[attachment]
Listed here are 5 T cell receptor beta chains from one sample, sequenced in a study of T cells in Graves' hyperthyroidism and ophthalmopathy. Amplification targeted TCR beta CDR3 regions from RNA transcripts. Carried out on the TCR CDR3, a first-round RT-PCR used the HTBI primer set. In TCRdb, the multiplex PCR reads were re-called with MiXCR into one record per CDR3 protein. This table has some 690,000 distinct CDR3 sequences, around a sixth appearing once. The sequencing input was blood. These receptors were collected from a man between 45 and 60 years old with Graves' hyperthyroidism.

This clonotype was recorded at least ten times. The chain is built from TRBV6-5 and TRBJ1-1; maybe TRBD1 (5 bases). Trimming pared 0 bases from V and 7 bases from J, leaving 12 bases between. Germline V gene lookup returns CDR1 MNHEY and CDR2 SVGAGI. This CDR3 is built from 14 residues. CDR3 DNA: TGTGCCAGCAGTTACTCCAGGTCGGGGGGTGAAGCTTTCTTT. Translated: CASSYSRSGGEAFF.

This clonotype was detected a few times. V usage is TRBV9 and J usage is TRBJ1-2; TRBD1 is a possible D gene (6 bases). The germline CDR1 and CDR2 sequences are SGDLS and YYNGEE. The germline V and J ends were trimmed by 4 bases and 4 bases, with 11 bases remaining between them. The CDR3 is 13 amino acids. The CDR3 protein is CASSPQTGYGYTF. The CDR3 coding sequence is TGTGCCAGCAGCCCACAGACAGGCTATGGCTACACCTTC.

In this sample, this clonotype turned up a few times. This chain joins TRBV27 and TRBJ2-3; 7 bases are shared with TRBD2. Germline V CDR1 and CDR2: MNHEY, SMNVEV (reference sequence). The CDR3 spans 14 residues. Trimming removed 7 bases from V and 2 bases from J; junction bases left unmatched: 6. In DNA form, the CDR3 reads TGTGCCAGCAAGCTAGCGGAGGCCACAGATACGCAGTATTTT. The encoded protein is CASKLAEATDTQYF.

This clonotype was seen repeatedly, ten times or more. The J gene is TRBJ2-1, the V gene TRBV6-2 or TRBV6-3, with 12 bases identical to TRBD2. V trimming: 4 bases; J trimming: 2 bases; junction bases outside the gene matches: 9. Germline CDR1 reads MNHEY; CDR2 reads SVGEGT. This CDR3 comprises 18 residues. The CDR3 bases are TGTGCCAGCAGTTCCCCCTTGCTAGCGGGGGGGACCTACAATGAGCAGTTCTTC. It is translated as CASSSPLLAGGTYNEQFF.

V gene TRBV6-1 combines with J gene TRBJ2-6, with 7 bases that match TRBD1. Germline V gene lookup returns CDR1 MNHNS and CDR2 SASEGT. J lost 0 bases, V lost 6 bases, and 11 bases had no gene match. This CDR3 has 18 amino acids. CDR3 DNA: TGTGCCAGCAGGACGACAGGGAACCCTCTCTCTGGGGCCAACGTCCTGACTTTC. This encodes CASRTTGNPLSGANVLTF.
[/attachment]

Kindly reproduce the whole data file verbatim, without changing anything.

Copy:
Listed here are 5 T cell receptor beta chains from one sample, sequenced in a study of T cells in Graves' hyperthyroidism and ophthalmopathy. Amplification targeted TCR beta CDR3 regions from RNA transcripts. Carried out on the TCR CDR3, a first-round RT-PCR used the HTBI primer set. In TCRdb, the multiplex PCR reads were re-called with MiXCR into one record per CDR3 protein. This table has some 690,000 distinct CDR3 sequences, around a sixth appearing once. The sequencing input was blood. These receptors were collected from a man between 45 and 60 years old with Graves' hyperthyroidism.

This clonotype was recorded at least ten times. The chain is built from TRBV6-5 and TRBJ1-1; maybe TRBD1 (5 bases). Trimming pared 0 bases from V and 7 bases from J, leaving 12 bases between. Germline V gene lookup returns CDR1 MNHEY and CDR2 SVGAGI. This CDR3 is built from 14 residues. CDR3 DNA: TGTGCCAGCAGTTACTCCAGGTCGGGGGGTGAAGCTTTCTTT. Translated: CASSYSRSGGEAFF.

This clonotype was detected a few times. V usage is TRBV9 and J usage is TRBJ1-2; TRBD1 is a possible D gene (6 bases). The germline CDR1 and CDR2 sequences are SGDLS and YYNGEE. The germline V and J ends were trimmed by 4 bases and 4 bases, with 11 bases remaining between them. The CDR3 is 13 amino acids. The CDR3 protein is CASSPQTGYGYTF. The CDR3 coding sequence is TGTGCCAGCAGCCCACAGACAGGCTATGGCTACACCTTC.

In this sample, this clonotype turned up a few times. This chain joins TRBV27 and TRBJ2-3; 7 bases are shared with TRBD2. Germline V CDR1 and CDR2: MNHEY, SMNVEV (reference sequence). The CDR3 spans 14 residues. Trimming removed 7 bases from V and 2 bases from J; junction bases left unmatched: 6. In DNA form, the CDR3 reads TGTGCCAGCAAGCTAGCGGAGGCCACAGATACGCAGTATTTT. The encoded protein is CASKLAEATDTQYF.

This clonotype was seen repeatedly, ten times or more. The J gene is TRBJ2-1, the V gene TRBV6-2 or TRBV6-3, with 12 bases identical to TRBD2. V trimming: 4 bases; J trimming: 2 bases; junction bases outside the gene matches: 9. Germline CDR1 reads MNHEY; CDR2 reads SVGEGT. This CDR3 comprises 18 residues. The CDR3 bases are TGTGCCAGCAGTTCCCCCTTGCTAGCGGGGGGGACCTACAATGAGCAGTTCTTC. It is translated as CASSSPLLAGGTYNEQFF.

V gene TRBV6-1 combines with J gene TRBJ2-6, with 7 bases that match TRBD1. Germline V gene lookup returns CDR1 MNHNS and CDR2 SASEGT. J lost 0 bases, V lost 6 bases, and 11 bases had no gene match. This CDR3 has 18 amino acids. CDR3 DNA: TGTGCCAGCAGGACGACAGGGAACCCTCTCTCTGGGGCCAACGTCCTGACTTTC. This encodes CASRTTGNPLSGANVLTF.